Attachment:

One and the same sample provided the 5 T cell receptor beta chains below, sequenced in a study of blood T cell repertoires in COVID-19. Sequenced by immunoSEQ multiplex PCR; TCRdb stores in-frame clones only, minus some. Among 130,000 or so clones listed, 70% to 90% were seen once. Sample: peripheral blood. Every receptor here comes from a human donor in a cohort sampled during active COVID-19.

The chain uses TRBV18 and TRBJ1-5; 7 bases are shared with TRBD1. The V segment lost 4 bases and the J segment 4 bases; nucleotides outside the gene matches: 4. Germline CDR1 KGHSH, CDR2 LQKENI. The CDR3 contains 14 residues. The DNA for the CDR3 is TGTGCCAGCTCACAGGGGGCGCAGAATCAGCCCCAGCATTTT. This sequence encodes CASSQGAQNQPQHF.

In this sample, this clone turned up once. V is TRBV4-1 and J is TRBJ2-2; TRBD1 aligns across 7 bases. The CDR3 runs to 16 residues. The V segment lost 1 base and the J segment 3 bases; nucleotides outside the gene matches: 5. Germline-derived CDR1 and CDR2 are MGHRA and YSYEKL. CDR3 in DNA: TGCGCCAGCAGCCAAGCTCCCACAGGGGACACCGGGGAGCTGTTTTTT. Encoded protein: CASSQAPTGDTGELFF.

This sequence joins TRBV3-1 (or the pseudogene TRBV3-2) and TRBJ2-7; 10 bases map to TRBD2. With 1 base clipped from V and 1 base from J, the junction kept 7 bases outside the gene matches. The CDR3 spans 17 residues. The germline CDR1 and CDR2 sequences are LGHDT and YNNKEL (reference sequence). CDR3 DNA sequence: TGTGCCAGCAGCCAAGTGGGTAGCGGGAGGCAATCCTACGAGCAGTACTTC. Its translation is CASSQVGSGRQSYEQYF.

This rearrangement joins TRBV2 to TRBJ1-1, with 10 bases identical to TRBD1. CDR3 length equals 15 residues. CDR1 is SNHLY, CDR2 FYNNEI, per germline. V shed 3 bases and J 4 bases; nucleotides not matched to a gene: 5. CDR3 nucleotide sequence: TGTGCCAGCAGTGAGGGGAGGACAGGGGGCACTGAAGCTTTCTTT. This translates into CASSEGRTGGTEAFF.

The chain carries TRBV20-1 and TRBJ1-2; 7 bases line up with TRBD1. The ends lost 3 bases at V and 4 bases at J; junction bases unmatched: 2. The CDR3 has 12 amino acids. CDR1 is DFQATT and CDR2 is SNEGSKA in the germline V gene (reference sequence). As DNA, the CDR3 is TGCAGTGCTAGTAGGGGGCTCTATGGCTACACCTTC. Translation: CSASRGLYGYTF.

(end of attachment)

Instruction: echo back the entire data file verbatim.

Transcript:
One and the same sample provided the 5 T cell receptor beta chains below, sequenced in a study of blood T cell repertoires in COVID-19. Sequenced by immunoSEQ multiplex PCR; TCRdb stores in-frame clones only, minus some. Among 130,000 or so clones listed, 70% to 90% were seen once. Sample: peripheral blood. Every receptor here comes from a human donor in a cohort sampled during active COVID-19.

The chain uses TRBV18 and TRBJ1-5; 7 bases are shared with TRBD1. The V segment lost 4 bases and the J segment 4 bases; nucleotides outside the gene matches: 4. Germline CDR1 KGHSH, CDR2 LQKENI. The CDR3 contains 14 residues. The DNA for the CDR3 is TGTGCCAGCTCACAGGGGGCGCAGAATCAGCCCCAGCATTTT. This sequence encodes CASSQGAQNQPQHF.

In this sample, this clone turned up once. V is TRBV4-1 and J is TRBJ2-2; TRBD1 aligns across 7 bases. The CDR3 runs to 16 residues. The V segment lost 1 base and the J segment 3 bases; nucleotides outside the gene matches: 5. Germline-derived CDR1 and CDR2 are MGHRA and YSYEKL. CDR3 in DNA: TGCGCCAGCAGCCAAGCTCCCACAGGGGACACCGGGGAGCTGTTTTTT. Encoded protein: CASSQAPTGDTGELFF.

This sequence joins TRBV3-1 (or the pseudogene TRBV3-2) and TRBJ2-7; 10 bases map to TRBD2. With 1 base clipped from V and 1 base from J, the junction kept 7 bases outside the gene matches. The CDR3 spans 17 residues. The germline CDR1 and CDR2 sequences are LGHDT and YNNKEL (reference sequence). CDR3 DNA sequence: TGTGCCAGCAGCCAAGTGGGTAGCGGGAGGCAATCCTACGAGCAGTACTTC. Its translation is CASSQVGSGRQSYEQYF.

This rearrangement joins TRBV2 to TRBJ1-1, with 10 bases identical to TRBD1. CDR3 length equals 15 residues. CDR1 is SNHLY, CDR2 FYNNEI, per germline. V shed 3 bases and J 4 bases; nucleotides not matched to a gene: 5. CDR3 nucleotide sequence: TGTGCCAGCAGTGAGGGGAGGACAGGGGGCACTGAAGCTTTCTTT. This translates into CASSEGRTGGTEAFF.

The chain carries TRBV20-1 and TRBJ1-2; 7 bases line up with TRBD1. The ends lost 3 bases at V and 4 bases at J; junction bases unmatched: 2. The CDR3 has 12 amino acids. CDR1 is DFQATT and CDR2 is SNEGSKA in the germline V gene (reference sequence). As DNA, the CDR3 is TGCAGTGCTAGTAGGGGGCTCTATGGCTACACCTTC. Translation: CSASRGLYGYTF.